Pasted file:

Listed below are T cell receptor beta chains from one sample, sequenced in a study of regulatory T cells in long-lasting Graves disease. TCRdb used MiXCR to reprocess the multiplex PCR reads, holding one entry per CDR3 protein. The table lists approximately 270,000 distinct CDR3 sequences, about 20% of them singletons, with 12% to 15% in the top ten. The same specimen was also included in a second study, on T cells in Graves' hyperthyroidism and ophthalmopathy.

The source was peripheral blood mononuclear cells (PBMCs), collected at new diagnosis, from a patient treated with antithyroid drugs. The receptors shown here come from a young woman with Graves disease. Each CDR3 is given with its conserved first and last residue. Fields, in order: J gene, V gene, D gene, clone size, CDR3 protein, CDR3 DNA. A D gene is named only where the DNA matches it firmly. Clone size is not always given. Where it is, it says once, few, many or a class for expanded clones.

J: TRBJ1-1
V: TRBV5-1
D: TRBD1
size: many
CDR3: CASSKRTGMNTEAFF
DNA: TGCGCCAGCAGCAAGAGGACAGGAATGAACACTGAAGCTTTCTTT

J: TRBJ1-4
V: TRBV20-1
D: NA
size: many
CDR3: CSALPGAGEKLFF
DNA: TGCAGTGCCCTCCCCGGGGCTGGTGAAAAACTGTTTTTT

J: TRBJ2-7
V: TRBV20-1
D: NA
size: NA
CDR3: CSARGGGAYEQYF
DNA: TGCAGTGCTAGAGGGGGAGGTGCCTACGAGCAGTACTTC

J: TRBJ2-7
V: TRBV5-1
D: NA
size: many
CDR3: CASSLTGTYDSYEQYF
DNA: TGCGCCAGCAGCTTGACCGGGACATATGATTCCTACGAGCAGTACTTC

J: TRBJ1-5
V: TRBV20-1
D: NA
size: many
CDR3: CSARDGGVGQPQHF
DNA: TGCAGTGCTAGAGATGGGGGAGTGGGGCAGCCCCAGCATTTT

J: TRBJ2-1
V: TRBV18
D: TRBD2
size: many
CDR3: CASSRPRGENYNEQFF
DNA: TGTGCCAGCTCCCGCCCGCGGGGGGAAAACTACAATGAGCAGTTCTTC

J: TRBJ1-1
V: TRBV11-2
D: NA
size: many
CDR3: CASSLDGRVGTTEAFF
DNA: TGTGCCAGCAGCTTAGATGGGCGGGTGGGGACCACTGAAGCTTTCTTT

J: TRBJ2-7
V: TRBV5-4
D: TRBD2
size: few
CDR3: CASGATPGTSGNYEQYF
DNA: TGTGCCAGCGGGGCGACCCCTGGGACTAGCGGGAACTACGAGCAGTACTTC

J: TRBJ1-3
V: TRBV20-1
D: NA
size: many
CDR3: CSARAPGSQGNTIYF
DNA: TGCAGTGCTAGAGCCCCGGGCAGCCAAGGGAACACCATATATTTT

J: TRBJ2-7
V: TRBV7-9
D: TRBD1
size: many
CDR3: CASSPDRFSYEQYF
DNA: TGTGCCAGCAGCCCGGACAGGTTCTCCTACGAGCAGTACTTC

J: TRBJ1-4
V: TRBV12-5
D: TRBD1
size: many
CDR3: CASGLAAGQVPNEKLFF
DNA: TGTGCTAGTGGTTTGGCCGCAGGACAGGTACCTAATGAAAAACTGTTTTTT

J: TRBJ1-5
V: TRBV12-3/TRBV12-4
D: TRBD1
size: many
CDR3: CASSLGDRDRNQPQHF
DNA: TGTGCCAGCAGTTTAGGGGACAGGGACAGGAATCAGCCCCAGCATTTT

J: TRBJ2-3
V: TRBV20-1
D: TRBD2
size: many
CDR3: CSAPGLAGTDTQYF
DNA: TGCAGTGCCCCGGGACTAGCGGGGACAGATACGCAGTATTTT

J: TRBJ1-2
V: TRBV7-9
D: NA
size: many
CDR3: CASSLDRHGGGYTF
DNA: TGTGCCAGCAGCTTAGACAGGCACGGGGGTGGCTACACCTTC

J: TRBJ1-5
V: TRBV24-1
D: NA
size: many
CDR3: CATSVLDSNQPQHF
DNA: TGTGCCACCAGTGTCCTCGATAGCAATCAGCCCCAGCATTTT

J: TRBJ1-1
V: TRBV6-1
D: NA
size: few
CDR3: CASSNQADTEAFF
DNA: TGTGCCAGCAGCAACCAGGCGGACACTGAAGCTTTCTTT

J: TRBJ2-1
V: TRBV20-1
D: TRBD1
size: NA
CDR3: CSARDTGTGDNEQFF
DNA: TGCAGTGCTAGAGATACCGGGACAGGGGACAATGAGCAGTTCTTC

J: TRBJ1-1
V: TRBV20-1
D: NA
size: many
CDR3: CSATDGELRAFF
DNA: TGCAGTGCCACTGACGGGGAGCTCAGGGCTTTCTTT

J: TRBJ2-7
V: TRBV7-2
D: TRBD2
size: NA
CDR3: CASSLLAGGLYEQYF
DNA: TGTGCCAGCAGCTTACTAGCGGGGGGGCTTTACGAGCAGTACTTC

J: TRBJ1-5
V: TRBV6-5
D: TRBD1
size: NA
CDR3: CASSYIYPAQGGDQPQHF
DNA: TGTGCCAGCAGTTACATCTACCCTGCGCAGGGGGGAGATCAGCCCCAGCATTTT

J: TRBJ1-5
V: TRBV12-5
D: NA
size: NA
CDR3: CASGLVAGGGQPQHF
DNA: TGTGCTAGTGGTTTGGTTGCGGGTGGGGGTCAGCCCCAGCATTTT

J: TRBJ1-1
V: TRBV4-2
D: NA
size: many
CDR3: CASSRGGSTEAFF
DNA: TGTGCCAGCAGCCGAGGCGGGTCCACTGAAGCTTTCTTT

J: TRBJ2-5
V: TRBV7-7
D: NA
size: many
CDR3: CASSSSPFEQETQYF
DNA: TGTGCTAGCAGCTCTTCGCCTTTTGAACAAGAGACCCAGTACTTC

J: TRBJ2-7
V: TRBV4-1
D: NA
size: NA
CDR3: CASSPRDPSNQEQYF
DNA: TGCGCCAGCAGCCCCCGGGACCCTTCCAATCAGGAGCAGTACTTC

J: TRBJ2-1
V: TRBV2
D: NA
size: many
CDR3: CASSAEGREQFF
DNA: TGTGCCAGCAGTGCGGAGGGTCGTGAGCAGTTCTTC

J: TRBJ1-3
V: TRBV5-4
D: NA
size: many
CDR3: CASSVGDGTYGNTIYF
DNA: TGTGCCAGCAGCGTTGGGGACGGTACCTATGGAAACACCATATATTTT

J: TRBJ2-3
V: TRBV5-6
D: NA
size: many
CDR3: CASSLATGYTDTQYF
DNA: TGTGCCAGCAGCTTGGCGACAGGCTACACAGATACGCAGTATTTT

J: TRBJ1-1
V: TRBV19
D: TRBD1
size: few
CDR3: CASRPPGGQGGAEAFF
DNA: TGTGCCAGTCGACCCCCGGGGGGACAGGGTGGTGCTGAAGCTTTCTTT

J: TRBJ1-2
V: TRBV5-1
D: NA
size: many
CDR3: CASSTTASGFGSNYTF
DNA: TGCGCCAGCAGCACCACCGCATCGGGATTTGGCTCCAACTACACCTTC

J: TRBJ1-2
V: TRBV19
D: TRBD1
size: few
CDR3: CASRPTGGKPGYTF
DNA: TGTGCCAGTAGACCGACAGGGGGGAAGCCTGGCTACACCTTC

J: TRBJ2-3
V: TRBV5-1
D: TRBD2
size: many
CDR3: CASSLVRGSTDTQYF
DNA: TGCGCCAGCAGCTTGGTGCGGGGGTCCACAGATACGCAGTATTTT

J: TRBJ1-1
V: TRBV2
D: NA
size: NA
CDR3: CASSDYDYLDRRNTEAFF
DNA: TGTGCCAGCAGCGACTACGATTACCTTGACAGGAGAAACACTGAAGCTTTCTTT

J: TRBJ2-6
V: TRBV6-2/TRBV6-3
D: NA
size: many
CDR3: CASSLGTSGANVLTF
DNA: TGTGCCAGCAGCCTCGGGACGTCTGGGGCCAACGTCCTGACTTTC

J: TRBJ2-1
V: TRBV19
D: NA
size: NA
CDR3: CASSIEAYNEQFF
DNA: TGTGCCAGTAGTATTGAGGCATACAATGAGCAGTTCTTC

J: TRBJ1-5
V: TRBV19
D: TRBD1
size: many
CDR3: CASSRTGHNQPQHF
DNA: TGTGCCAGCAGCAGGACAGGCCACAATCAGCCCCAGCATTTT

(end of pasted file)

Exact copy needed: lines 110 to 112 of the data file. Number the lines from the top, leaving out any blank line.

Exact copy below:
DNA: TGCAGTGCCACTGACGGGGAGCTCAGGGCTTTCTTT

J: TRBJ2-7
V: TRBV7-2